Boston judge clears way for extradition of US student to answer St Andrews allegations

May 6 2013, 11.45amUpdated: April 16 2016, 4.23pm

The extradition of an American who allegedly poisoned a fellow student in St Andrews has been approved by a Boston judge.

Alexander Hilton, 21, from Massachusetts, could be brought back to face an attempted murder charge.

It is alleged he poisoned Robert Forbes, 20, by spiking his drink with anti-freeze while the pair were studying at the town’s university in 2011.

Mr Forbes, who is also from the US, spent a week in hospital after allegedly drinking adulterated wine before the New Hall Ball at the Fairmont St Andrews.

He suffered symptoms including loss of vision and needed hospital treatment.

Hilton can now appeal to a higher judge, and ultimately the US Department of State, for the ruling to be overturned.

Following the alleged incident, police sent a report to the fiscal in Cupar in “relation to an offence of culpable and reckless conduct”.

A warrant for Hilton’s arrest was issued by the Crown Office.

But lawyers for the Princeton man have claimed he suffers from severe mental illness and extradition could worsen his condition.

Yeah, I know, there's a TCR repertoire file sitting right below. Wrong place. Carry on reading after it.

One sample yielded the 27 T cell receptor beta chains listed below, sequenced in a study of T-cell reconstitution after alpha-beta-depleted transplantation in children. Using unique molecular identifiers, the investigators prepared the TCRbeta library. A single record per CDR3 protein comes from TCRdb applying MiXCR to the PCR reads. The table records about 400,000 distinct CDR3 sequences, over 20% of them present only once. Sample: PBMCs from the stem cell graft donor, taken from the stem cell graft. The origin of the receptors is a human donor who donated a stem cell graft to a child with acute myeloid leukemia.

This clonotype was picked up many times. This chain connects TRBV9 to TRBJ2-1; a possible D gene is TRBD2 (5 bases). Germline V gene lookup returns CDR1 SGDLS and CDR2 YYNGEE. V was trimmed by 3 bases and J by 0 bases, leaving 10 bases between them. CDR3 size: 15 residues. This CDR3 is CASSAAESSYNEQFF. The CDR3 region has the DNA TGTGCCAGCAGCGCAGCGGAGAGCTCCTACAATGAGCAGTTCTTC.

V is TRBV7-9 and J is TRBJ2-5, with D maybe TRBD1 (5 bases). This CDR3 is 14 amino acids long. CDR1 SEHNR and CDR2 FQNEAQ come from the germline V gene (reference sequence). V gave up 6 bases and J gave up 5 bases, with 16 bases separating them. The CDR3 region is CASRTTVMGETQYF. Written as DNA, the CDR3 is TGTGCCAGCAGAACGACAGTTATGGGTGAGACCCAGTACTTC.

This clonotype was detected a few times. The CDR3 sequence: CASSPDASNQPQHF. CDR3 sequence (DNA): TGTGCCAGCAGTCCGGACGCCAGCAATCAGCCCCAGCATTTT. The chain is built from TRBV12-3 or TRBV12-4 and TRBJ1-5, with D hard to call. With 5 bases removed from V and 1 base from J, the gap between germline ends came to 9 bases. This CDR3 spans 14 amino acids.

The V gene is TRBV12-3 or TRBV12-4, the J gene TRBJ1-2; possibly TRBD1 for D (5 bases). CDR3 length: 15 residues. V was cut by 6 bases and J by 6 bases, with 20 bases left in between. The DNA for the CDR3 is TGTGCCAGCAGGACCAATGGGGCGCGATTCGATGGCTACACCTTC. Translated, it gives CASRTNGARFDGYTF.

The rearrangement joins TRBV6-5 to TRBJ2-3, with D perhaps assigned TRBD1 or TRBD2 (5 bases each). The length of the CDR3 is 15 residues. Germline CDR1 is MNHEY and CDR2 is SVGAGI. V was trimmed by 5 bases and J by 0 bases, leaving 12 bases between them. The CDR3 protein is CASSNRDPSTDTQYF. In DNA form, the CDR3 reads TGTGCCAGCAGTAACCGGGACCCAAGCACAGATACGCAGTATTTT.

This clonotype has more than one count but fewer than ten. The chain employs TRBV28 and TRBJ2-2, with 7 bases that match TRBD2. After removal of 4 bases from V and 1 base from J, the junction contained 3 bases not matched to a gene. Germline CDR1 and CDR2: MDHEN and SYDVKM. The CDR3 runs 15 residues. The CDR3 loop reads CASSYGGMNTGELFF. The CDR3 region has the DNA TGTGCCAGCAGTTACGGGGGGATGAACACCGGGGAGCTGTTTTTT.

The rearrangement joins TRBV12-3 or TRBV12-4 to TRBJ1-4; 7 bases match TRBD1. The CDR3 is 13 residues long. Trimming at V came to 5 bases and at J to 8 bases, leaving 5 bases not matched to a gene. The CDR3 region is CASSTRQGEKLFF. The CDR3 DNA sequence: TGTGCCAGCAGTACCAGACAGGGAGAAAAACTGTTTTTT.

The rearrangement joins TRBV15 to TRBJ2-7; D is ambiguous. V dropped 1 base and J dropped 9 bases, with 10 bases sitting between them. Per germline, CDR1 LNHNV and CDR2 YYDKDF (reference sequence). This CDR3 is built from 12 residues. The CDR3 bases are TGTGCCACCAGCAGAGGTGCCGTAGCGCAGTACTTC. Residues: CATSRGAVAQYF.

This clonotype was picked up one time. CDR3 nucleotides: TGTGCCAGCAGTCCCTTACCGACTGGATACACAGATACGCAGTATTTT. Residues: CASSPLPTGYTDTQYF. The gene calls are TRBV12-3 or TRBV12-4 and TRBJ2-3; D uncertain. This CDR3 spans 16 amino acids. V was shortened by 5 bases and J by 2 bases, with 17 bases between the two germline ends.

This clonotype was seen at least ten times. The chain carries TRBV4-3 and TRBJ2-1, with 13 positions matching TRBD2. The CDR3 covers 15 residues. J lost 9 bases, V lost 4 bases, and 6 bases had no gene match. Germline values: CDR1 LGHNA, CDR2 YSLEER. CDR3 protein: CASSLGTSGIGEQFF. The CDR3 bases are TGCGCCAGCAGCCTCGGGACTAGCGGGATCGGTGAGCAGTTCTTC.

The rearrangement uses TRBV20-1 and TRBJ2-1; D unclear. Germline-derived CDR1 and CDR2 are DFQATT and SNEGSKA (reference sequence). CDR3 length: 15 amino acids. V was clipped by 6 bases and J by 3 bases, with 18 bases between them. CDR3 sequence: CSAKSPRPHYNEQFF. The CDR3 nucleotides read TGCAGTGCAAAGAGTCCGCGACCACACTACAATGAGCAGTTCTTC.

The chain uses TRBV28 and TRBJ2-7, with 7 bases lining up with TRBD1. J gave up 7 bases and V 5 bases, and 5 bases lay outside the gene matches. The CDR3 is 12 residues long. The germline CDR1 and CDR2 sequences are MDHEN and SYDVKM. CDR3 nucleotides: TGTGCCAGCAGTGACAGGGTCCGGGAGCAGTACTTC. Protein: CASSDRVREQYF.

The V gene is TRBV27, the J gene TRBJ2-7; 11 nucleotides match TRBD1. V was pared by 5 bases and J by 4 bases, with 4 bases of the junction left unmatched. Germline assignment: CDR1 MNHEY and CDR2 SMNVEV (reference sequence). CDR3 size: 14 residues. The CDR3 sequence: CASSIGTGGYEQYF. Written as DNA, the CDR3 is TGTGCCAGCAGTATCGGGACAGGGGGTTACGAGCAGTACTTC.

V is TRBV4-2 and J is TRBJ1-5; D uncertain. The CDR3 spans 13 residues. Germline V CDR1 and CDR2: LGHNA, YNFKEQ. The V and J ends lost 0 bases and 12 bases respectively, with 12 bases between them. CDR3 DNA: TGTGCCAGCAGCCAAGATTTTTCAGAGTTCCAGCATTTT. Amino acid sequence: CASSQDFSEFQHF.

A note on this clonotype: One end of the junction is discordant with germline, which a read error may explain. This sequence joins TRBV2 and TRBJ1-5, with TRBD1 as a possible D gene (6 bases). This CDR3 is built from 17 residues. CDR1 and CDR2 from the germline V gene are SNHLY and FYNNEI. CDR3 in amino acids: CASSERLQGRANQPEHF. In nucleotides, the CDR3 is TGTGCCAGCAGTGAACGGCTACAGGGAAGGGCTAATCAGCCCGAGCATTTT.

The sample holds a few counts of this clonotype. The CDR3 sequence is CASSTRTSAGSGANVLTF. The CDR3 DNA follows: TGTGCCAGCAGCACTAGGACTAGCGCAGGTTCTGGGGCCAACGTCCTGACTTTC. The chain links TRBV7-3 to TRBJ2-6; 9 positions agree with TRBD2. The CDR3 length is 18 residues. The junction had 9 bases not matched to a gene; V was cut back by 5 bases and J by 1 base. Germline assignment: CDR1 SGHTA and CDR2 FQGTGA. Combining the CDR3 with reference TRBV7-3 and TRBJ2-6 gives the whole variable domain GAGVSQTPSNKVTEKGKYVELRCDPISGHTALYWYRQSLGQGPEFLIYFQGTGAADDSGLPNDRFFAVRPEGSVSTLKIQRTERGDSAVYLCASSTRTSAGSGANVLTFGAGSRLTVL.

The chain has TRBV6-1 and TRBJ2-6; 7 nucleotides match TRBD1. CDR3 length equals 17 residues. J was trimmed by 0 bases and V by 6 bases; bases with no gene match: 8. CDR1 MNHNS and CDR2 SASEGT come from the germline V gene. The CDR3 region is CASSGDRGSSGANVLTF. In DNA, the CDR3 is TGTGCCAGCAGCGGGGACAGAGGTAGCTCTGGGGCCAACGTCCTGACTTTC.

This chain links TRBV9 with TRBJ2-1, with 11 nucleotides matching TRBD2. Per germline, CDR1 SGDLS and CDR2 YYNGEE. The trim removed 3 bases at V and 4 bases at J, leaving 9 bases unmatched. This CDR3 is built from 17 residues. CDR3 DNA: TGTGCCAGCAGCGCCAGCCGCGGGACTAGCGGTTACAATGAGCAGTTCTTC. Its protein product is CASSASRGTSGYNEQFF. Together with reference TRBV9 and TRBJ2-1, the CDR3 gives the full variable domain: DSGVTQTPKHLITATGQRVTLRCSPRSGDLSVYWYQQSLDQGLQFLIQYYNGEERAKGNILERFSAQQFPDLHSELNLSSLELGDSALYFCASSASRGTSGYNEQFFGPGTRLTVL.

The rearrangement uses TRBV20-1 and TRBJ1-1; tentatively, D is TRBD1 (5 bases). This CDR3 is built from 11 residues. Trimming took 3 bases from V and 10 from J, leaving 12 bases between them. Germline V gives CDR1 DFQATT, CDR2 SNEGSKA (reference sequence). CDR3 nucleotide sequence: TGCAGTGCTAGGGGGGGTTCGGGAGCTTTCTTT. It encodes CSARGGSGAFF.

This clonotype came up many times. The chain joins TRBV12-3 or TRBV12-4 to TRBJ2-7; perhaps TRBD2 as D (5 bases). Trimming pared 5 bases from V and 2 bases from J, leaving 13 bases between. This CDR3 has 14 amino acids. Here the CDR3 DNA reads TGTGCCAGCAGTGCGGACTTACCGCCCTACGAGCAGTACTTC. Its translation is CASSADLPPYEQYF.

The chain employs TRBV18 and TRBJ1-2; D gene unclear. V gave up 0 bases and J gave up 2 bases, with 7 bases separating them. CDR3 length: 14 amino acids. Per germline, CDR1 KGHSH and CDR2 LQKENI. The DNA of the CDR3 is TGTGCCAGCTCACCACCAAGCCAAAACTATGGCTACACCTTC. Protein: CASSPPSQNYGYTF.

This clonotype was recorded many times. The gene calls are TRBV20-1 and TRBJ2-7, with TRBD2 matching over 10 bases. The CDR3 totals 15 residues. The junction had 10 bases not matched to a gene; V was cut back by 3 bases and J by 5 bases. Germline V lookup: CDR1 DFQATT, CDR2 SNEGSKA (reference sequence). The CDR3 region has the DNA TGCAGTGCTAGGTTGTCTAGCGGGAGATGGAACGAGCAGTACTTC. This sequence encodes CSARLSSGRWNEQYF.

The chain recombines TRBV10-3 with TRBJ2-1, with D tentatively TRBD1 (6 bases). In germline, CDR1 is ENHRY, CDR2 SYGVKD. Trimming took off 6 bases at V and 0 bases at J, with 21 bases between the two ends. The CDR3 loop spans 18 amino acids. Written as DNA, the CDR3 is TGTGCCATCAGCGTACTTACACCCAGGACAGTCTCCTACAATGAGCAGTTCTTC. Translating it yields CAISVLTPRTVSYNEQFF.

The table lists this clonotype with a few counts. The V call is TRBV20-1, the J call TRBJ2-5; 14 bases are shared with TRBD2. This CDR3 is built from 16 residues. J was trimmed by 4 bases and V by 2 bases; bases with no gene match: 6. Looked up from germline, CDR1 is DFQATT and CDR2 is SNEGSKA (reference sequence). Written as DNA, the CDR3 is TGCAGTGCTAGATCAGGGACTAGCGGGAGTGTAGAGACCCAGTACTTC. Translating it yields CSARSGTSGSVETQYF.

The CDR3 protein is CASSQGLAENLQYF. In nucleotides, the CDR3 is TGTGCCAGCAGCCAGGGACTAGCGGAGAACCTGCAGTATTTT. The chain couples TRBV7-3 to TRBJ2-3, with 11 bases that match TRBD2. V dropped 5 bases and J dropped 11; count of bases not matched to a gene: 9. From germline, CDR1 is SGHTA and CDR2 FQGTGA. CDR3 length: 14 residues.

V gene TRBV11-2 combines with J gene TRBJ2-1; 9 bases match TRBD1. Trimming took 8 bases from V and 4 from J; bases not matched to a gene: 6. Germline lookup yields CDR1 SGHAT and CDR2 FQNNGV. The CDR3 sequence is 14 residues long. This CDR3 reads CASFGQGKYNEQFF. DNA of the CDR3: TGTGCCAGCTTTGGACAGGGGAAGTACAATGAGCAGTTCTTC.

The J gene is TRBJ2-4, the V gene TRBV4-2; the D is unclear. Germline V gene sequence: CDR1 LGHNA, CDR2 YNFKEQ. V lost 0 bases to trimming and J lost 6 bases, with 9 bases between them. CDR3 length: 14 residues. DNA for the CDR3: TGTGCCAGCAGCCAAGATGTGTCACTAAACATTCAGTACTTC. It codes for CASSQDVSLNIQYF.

Delivering her ruling during a hearing in Boston on Friday, Magistrate Judge Jennifer Boal acknowledged those claims but said they would have to be made to the US Department of State.

The judge said she had to consider whether the US has a treaty with the UK that would allow for Hilton’s extradition, that the crime of attempted murder falls within that treaty, and that prosecutors demonstrated enough proof to hold a trial in Scotland. She found that those standards were met.

She said: “The decision to block extradition based on humanitarian grounds is solely within the discretion of the secretary of state.”

Hilton’s attorney Norman Zalkind said while he was disappointed with the ruling, he was grateful his client had been given 60 days to petition a US District Court judge to hear the case.

Mr Zalkind said Hilton had tried to commit suicide in the past and could make another attempt to end his life if the extradition went ahead.

He said Judge Boal had recognised Hilton’s “precarious situation”. But he feared that Hilton’s rights as an American citizen would not be preserved in Scotland.

At the time the alleged incident took place, on March 5, 2011, Hilton was studying economics and computing at St Andrews University.

He returned to the US less than two weeks later, just days after he was questioned by police. He has been staying at his family’s home in Princeton and was arrested in February under an extradition treaty the United States has with Britain.

Mr Forbes, who was studying international relations as part of a four-year degree course, had reportedly shared a bottle of red wine with friends in university halls.

Friends said he began feeling the effects shortly after arriving at the ball, but was not taken to St Andrews Community Hospital until the next day when his condition became more severe.

He was transferred from the community hospital to a larger city hospital where he stayed for several days before his parents travelled to Scotland to help him return home.

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